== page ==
Source: Maturitas - April 14, 2021 Category: Primary Care Authors: Panagiotis Anagnostis, Panagiota Florou, Julia K. Bosdou, Grigorios F. Grimbizis, Ioannis Iakovou, Efstratios M. Kolibianakis, Dimitrios G. Goulis Tags: Review article Source Type: research

Metabolic Profile of Women with Premature Ovarian Insufficiency Compared with that of Age-Matched Healthy Controls
Premature ovarian insufficiency (POI) is an enigmatic gynecological, endocrine syndrome described as amenorrhea due to the loss of ovarian function under the age of 40 years [1-3], and is characterized by elevated levels of gonadotrophins and decreased levels of estradiol [4]. The incidence of POI has been estimated to be approximately 1% by the age of 40 [5], and 0.01% by the age of 20 [6]. The clinical presentation of POI is highly heterogeneous and can be associated with delayed puberty, primary amenorrhea, or secondary amenorrhea before the age of 40 [7]. (Source: Maturitas)
Source: Maturitas - April 14, 2021 Category: Primary Care Authors: Yizhou Huang, Yifei Lv, Tongyun Qi, Zhou Luo, Xingjun Meng, Qian Ying, Die Li, Chunming Li, Yibing Lan, Ketan Chu, Dongxia Fu, Peiqiong Chen, Wenxian Xu, Yingxian Jia, Saisai Li, Xiaoping Cen, Li Li, Ling Xu, Linjuan Ma, Jianhong Zhou Source Type: research

Decline in concentrations of anti-Mullerian hormone following radioactive iodine treatment in women with differentiated thyroid cancer: a systematic review and meta-analysis
Thyroid cancer is the most common endocrine malignancy, accounting for 1 –2% of all cancers [1]. Its incidence has increased during the last two decades (from 7.1 cases per 100,000 in 2000 to 17.6 cases per 100,000 in 2013 in the United States) [2], probably due to the increased use of ultrasonography and other imaging modalities for screening [3]. Concerning females, thyroid cancer incidence for the period 1975–2009 increased from 6.5 to 14.9 cases per 100,000 women [4], ranking it as the third most common type of female malignancy [4, 5]. (Source: Maturitas)
Source: Maturitas - April 14, 2021 Category: Primary Care Authors: Panagiotis Anagnostis, Panagiota Florou, Julia K. Bosdou, Grigorios F. Grimbizis, Ioannis Iakovou, Efstratios M. Kolibianakis, Dimitrios G. Goulis Source Type: research

Effect of menopause on cerebral artery blood flow velocity and cerebrovascular reactivity: Systematic review and meta-analysis
Healthy ageing is associated with an increased risk of chronic disease including cardiovascular and cerebrovascular disease [1, 2]. For females, this coincides with the onset of menopause and the decline in female reproductive hormones [3, 4]. Oestrogen plays an important role in regulating vascular function, acting directly on the vascular endothelium via the production of nitric oxide [5, 6]. Indeed, a recent systematic review and meta-analysis reported that the variations in oestrogen during the menstrual cycle exerts a small cyclic effect on peripheral conduit artery endothelial function [7]. (Source: Maturitas)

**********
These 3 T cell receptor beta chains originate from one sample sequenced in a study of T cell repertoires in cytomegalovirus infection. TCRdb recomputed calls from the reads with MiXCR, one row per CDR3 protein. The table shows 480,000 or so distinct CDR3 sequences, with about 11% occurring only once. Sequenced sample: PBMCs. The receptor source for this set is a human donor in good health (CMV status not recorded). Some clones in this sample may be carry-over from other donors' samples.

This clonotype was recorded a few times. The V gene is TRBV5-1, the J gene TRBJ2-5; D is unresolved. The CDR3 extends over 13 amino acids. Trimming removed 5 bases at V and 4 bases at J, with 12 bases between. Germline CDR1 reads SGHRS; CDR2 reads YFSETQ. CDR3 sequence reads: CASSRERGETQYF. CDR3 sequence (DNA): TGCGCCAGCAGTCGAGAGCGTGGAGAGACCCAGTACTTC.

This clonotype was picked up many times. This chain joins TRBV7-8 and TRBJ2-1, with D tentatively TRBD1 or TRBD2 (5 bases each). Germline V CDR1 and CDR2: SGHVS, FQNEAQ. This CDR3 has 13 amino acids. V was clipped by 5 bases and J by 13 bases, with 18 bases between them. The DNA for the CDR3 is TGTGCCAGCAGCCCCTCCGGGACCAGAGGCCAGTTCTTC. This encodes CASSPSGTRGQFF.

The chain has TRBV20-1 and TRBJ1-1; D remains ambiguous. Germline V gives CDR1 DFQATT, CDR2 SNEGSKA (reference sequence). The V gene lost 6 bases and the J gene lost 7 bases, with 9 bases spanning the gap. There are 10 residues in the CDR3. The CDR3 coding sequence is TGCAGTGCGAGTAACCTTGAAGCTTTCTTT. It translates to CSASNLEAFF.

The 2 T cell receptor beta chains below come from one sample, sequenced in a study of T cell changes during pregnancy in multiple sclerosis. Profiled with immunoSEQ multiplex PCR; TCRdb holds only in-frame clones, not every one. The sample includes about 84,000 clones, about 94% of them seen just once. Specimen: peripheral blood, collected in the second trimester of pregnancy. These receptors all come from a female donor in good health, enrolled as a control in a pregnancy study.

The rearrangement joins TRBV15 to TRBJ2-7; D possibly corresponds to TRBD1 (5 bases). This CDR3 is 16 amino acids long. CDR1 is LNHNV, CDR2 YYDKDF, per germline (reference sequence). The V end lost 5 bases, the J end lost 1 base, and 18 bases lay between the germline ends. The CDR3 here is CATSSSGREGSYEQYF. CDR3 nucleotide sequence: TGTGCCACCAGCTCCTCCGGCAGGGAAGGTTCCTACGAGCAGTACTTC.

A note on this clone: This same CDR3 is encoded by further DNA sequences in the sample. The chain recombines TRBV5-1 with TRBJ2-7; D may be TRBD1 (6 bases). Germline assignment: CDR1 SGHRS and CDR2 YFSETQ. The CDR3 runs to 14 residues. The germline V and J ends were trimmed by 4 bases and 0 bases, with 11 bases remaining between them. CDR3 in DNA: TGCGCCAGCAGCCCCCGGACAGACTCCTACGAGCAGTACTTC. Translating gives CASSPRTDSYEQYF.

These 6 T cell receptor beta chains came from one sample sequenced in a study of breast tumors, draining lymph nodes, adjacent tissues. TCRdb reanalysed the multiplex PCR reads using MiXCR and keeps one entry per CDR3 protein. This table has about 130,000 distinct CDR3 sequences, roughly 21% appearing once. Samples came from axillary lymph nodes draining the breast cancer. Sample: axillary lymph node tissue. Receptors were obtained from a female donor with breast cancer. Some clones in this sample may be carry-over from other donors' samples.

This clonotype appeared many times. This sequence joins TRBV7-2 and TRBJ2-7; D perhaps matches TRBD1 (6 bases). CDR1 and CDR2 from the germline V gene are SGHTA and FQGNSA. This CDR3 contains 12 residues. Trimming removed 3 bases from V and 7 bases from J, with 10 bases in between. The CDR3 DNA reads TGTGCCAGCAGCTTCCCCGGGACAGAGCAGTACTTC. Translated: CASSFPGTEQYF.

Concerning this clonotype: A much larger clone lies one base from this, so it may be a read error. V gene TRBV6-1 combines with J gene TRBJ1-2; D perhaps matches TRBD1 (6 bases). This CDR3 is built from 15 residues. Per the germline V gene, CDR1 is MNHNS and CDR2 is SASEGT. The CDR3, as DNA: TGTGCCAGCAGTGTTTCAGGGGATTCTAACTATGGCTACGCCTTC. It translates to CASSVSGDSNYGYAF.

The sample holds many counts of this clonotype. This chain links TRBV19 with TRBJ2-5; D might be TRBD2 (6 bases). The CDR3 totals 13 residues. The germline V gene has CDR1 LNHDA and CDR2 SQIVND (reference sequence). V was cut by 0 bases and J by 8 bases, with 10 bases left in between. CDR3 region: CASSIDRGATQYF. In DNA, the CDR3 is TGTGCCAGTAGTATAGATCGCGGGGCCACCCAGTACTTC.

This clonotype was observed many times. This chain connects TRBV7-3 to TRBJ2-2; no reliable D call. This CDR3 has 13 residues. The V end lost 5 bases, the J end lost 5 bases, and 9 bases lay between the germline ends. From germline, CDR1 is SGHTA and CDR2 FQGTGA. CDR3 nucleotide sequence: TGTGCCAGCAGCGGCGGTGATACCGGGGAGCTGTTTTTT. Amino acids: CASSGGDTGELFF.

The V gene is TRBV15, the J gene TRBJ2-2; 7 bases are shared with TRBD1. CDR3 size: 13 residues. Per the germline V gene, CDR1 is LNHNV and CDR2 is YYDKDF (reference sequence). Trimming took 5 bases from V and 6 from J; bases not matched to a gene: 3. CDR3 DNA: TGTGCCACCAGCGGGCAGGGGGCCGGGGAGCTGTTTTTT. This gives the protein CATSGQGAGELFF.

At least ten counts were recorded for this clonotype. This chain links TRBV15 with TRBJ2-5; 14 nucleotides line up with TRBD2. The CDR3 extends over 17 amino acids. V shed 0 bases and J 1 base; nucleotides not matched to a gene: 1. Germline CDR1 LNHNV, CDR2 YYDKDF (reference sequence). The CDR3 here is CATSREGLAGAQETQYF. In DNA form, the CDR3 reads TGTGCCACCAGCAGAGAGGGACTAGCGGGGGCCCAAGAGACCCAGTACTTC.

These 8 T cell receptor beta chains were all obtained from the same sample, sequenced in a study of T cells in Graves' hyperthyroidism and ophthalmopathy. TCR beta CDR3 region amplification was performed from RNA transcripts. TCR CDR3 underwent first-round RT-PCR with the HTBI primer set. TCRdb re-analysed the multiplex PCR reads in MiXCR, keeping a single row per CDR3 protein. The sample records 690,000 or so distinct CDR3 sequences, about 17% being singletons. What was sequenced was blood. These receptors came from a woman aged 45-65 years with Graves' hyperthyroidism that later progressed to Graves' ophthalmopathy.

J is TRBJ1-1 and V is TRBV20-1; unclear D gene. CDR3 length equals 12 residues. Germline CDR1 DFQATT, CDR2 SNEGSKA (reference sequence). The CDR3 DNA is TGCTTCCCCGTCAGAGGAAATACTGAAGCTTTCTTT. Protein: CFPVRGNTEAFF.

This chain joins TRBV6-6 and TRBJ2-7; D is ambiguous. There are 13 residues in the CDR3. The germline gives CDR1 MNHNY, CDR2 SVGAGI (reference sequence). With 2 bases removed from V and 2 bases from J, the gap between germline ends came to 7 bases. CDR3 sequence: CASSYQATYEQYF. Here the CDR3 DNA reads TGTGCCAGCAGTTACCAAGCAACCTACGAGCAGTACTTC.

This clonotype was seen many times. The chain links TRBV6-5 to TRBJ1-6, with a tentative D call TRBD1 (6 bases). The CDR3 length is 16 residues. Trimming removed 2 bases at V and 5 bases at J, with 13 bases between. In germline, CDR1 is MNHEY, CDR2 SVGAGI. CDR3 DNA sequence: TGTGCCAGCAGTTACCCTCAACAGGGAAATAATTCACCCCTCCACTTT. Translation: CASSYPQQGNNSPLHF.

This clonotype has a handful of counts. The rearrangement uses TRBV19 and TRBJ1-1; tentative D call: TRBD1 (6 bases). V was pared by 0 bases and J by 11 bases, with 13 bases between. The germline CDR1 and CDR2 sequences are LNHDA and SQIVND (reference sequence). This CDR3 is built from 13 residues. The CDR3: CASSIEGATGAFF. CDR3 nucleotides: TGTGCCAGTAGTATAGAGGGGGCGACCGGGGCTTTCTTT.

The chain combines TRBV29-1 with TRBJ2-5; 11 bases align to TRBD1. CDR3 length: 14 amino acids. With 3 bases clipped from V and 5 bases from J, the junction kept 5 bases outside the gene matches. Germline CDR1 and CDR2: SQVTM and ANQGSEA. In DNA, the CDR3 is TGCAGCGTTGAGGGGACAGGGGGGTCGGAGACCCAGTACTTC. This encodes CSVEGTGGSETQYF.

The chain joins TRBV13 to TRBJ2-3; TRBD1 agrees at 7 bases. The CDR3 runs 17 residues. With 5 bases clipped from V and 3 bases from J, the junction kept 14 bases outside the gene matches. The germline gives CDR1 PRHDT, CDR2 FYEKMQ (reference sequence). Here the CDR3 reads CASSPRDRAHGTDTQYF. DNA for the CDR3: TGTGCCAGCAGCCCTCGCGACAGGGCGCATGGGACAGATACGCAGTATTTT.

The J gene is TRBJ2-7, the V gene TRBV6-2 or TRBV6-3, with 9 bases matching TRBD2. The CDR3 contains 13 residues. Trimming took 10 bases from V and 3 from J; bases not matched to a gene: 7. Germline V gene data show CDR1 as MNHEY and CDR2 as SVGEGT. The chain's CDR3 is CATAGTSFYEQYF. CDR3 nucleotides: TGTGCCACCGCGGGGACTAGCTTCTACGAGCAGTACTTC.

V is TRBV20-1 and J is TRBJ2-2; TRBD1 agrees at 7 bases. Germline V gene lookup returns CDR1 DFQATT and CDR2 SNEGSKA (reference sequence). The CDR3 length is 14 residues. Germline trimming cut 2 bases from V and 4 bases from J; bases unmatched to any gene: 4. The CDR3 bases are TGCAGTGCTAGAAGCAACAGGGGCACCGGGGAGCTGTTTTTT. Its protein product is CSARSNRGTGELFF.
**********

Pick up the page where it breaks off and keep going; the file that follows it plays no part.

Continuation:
Source: Maturitas - April 14, 2021 Category: Primary Care Authors: Stefanie L Ruediger, Jodie L Koep, Shelley E Keating, Faith K Pizzey, Jeff S Coombes, Tom G Bailey Source Type: research

Topical estrogens and non-hormonal preparations for postmenopausal vulvovaginal atrophy: An EMAS clinical guide
Vulvovaginal atrophy (VVA), a component of genitourinary syndrome of menopause (GSM), is caused by estrogen deficiency. It is characterized by symptoms of dryness, burning, itching and dyspareunia [1]. It is well established that it has a negative impact on a woman's general and sexual quality of life as well as the quality of her personal relationships [2]. VVA is also associated with urinary tract problems, such as frequent urination, urge incontinence and recurrent urinary tract infections. GSM includes both genital and urinary symptoms [1]. (Source: Maturitas)
Source: Maturitas - April 13, 2021 Category: Primary Care Authors: Angelica Lind én Hirschberg, Johannes Bitzer, Antonio Cano, Iuliana Ceausu, Peter Chedraui, Fatih Durmusoglu, Risto Erkkola, Dimitrios G. Goulis, Ludwig Kiesel, Patrice Lopes, Amos Pines, Mick van Trotsenburg, Margaret Rees, Irene Lambrinoudaki Source Type: research

The diagnosis of endometrial cancer in women with asymptomatic endometrial polyp does not increase survival rates: an israel gynecologic oncology group study
Endometrial polyps are one of the most common gynecologic conditions. The prevalence of endometrial polyps ranges between 7.8%-34.9%, depending on the study population [1]. Most polyps are asymptomatic. Due to the extensive use of transvaginal ultrasound as a part of the gynecologic assessment, the diagnosis of asymptomatic women with endometrial polyps is increasing [2]. The incidental diagnosis in asymptomatic cases could lead to overtreatment and unnecessary invasive procedures. In a retrospective cohort of 1070 women who underwent office hysteroscopy, Scrimin et al. (Source: Maturitas)
Source: Maturitas - April 9, 2021 Category: Primary Care Authors: Ahmet Namazov, Limor Helpman, Ram Eitan, Zvi Vaknin, Ofer Lavie, Alon Ben-Arie, Amnon Amit, Tally Levy, Michael Volodarsky, Ilan Atlas, Ilan Bruchim, Ofer Gemer Source Type: research